The Future of Travel in 2040

What will the future of travel be like in 20 years?  Well according to a major new report, it’ll be a combination of tech, convenience and speed with a few present day problems still around to befuddled us. But on balance the benefits will far outweigh the issues.

Authored by internationally renowned futurologist, Ray Hammond, ‘The World in 2040futurology series presents likely future developments and trends that will impact international travel and the traveler experience over the next 20 years. The report identifies key trends which will, collectively, revolutionize the travel landscape by 2040:

Virtual & Augmented Reality

  • Multi-sensory virtual reality technology will allow armchair travel planners to ‘step into’ virtual hotel rooms, visit street carnivals, explore museums or walk into restaurants, from the comfort of their own living room. This trend is expected to fuel an appetite for more real-life travel, rather than hinder it.

Instant check-in thanks to new technology

  • Facial pattern recognition systems are already in experimental use at airports and within 20 years, computer systems that can reliably identify your face will be in widespread use to check-in seamlessly.

Hotel software assistants

  • While some luxury hotels will greet their guests with a human face, many business and budget hotels will use automated check-in and guidance to rooms provided by software assistants. Some hotels will even provide robotic baggage carriers to move luggage.

Super-fast trains

  • Cross-border train journeys will be smoother and much improved in many parts of the world. Computer networks and the ‘Internet of Things’ (IoT) will manage national and international rail networks, allowing trains to run faster and closer together. Train speed will also increase on most rail networks, with most high-speed trains running at speeds above 125 mph.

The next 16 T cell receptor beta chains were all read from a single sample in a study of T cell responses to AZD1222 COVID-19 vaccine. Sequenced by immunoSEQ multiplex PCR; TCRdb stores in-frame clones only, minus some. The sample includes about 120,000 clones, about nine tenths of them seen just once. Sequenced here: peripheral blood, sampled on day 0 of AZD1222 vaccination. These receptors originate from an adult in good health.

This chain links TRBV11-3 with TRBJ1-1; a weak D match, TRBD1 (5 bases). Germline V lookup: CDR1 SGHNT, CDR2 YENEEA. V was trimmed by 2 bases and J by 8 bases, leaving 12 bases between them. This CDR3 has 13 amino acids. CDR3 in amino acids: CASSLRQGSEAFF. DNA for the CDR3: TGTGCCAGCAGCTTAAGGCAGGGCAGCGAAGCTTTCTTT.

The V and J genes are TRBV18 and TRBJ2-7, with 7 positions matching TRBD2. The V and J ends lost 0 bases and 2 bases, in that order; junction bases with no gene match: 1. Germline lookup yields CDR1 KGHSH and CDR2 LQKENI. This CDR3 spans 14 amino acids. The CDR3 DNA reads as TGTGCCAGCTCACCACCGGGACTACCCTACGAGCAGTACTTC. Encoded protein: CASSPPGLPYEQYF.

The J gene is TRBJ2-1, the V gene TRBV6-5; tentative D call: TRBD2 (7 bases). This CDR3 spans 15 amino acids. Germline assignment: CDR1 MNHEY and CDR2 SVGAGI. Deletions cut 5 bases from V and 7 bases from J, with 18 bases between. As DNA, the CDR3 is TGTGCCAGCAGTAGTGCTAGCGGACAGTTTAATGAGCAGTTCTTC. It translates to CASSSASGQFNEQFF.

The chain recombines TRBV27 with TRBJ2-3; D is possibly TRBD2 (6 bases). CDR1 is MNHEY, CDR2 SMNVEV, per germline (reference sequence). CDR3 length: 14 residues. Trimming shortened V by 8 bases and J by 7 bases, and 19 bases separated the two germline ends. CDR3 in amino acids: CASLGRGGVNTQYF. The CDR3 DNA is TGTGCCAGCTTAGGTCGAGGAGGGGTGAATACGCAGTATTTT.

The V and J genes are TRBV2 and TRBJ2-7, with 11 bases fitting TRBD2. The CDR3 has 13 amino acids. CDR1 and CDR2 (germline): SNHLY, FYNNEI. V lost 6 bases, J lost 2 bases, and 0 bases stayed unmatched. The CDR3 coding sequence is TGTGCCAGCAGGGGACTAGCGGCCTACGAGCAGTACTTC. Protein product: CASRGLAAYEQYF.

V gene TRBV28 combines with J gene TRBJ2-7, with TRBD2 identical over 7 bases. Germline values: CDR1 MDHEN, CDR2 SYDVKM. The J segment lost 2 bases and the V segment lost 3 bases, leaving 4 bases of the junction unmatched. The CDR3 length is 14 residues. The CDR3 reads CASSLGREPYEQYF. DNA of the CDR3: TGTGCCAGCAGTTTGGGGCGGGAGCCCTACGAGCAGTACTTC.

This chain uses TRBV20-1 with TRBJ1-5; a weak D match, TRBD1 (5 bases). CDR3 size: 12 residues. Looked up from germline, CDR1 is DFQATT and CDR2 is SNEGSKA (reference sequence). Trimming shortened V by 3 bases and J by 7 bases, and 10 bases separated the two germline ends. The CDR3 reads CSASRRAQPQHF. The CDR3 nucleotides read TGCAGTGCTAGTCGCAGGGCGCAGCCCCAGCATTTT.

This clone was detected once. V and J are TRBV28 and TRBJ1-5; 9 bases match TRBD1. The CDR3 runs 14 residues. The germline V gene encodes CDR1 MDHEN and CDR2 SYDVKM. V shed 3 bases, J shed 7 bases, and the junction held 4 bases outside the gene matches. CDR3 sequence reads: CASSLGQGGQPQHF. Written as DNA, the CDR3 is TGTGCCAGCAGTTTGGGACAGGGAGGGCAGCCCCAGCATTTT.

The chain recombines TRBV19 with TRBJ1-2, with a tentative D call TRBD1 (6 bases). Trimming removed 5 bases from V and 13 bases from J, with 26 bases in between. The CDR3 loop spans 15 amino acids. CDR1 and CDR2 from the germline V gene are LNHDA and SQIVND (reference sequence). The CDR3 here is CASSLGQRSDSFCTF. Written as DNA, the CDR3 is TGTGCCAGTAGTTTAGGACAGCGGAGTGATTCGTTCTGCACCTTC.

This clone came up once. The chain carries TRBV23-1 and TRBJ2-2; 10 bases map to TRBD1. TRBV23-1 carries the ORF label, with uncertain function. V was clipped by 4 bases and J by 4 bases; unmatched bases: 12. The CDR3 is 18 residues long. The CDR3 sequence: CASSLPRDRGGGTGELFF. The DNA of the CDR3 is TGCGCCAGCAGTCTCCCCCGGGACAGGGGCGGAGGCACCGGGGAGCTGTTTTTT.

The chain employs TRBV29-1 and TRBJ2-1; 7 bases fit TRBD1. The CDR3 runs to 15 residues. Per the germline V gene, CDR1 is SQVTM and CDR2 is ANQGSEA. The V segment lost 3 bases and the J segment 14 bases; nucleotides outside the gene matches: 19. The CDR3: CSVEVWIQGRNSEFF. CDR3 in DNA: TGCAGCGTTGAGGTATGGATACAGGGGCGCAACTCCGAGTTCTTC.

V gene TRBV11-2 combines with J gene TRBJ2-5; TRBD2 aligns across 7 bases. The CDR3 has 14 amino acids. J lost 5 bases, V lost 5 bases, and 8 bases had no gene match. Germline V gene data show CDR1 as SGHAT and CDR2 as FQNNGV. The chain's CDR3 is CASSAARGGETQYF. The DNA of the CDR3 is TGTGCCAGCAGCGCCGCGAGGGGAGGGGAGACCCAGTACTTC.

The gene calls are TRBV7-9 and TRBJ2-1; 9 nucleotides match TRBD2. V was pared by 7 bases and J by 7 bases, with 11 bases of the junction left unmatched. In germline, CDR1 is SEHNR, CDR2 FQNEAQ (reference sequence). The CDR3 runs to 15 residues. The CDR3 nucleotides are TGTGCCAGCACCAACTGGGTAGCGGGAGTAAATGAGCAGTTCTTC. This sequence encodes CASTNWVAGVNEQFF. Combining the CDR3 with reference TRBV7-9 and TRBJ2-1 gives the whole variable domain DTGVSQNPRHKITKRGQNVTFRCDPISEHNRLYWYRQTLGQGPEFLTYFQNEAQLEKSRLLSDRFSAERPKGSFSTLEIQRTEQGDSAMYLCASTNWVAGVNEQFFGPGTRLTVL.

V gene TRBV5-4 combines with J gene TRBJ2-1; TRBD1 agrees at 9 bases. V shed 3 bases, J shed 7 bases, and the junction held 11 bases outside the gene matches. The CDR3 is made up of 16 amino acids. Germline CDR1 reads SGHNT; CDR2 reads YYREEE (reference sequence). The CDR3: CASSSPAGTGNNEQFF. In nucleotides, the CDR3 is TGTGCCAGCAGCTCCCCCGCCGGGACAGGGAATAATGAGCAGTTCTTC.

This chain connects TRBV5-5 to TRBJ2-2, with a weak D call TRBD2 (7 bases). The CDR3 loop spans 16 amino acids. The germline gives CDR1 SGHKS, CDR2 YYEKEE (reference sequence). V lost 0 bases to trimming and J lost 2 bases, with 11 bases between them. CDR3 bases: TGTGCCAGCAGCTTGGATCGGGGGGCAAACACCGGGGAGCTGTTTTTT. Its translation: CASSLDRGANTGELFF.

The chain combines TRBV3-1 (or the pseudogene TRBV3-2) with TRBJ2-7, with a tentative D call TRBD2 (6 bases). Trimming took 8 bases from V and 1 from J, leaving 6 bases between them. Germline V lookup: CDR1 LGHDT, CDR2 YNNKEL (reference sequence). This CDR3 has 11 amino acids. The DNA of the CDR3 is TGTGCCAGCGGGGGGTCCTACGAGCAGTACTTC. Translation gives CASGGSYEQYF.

On-site 3D clothes printing

  • In 2040, it will be possible to send your measurements to your hotel in advance of your arrival and heavy or bulky clothes (e.g. raincoats or shoes) will have been printed out to await your arrival, reducing the amount of luggage the tourist of 2040 will have to transport. The low cost of 3D printed garments means travelers will be able to leave the clothes behind for local recycling.

Sustainable cruises

  • Cruise ships will be far more environmentally friendly than today’s giant ocean liners. Vessels will be powered by Liquified Natural Gas (LNG), a light fossil fuel with almost no greenhouse gas emissions, transforming cruise vacations into one of the greenest ways to travel the world. The range of cruise destinations will also continue to grow, with Asia proving particularly fertile ground.

Space as a regular destination

  • For some travelers in 2040, the world may not be enough as it may not offer a sufficiently large choice of destinations. By that time, it’s likely that tourists will be flying to and from the Moon on a regular basis as they seek the experience of seeing the Earth from space.

Commenting on the transformation expected for travelers by 2040, Ray Hammond said: “The face of travel as we know it will change dramatically over the next 20 years. Airline passenger numbers are forecast to double by that time and the travel industry is coming under increasing pressure from travelers for faster and more efficient travel experiences. By 2040, personal software assistants will be sufficiently intelligent to help travelers book their trips online and they will be able to cope with all the complexities of multi-destination travel planning in order to meet the needs of the traveler. Travel will also become more about rejuvenation, adventure, fulfilment and learning new skills rather than just ticking off places to see from a list.”

 

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